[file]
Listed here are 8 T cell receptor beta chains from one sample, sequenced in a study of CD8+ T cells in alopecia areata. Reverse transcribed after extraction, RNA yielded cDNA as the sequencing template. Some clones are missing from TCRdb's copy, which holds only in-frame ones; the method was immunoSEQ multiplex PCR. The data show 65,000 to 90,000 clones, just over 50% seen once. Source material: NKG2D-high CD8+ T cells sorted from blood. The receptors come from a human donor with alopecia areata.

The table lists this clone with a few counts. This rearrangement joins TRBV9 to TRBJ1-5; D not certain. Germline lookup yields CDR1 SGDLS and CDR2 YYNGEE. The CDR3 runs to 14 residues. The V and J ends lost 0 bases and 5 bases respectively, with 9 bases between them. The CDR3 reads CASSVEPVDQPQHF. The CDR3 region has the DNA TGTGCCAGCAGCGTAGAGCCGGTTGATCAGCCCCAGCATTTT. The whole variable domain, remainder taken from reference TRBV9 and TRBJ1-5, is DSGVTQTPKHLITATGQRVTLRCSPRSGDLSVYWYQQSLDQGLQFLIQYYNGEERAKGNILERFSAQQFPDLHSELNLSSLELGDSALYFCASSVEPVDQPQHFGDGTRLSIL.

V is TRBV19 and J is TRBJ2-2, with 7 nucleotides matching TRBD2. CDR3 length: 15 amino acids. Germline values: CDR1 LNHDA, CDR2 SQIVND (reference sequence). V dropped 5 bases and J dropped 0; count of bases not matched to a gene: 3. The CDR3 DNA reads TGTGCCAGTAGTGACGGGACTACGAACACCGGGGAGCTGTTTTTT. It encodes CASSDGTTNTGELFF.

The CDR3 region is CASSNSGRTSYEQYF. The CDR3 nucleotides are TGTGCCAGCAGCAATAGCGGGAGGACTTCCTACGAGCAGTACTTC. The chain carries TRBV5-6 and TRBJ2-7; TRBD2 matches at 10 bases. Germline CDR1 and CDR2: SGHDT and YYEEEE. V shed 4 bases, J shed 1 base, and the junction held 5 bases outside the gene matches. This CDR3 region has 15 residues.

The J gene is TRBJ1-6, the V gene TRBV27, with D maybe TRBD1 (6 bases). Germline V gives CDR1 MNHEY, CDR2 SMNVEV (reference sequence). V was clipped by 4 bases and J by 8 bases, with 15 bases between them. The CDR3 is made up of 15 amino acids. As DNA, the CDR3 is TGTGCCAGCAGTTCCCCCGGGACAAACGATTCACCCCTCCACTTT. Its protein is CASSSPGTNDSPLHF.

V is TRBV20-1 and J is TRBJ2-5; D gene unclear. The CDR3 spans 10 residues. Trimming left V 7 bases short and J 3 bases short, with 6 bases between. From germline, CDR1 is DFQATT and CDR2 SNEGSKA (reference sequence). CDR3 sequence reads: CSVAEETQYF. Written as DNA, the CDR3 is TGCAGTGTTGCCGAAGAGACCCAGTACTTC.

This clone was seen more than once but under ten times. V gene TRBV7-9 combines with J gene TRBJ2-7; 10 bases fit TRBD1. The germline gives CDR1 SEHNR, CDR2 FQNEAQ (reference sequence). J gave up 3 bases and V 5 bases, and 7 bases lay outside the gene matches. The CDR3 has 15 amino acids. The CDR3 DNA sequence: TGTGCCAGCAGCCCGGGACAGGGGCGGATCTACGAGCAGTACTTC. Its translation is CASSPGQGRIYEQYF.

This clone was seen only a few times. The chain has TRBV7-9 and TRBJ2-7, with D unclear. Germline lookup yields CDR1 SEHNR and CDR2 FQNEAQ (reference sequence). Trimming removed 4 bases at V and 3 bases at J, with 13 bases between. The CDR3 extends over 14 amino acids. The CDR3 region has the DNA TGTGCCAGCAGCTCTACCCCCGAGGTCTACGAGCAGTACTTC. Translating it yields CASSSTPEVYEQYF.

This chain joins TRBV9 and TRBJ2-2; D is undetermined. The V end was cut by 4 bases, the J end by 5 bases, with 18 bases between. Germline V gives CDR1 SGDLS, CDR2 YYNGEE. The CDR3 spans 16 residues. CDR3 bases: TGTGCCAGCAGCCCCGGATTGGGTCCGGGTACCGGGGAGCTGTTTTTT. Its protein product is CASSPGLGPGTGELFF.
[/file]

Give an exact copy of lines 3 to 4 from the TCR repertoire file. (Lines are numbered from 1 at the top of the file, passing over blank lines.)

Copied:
V is TRBV19 and J is TRBJ2-2, with 7 nucleotides matching TRBD2. CDR3 length: 15 amino acids. Germline values: CDR1 LNHDA, CDR2 SQIVND (reference sequence). V dropped 5 bases and J dropped 0; count of bases not matched to a gene: 3. The CDR3 DNA reads TGTGCCAGTAGTGACGGGACTACGAACACCGGGGAGCTGTTTTTT. It encodes CASSDGTTNTGELFF.

The CDR3 region is CASSNSGRTSYEQYF. The CDR3 nucleotides are TGTGCCAGCAGCAATAGCGGGAGGACTTCCTACGAGCAGTACTTC. The chain carries TRBV5-6 and TRBJ2-7; TRBD2 matches at 10 bases. Germline CDR1 and CDR2: SGHDT and YYEEEE. V shed 4 bases, J shed 1 base, and the junction held 5 bases outside the gene matches. This CDR3 region has 15 residues.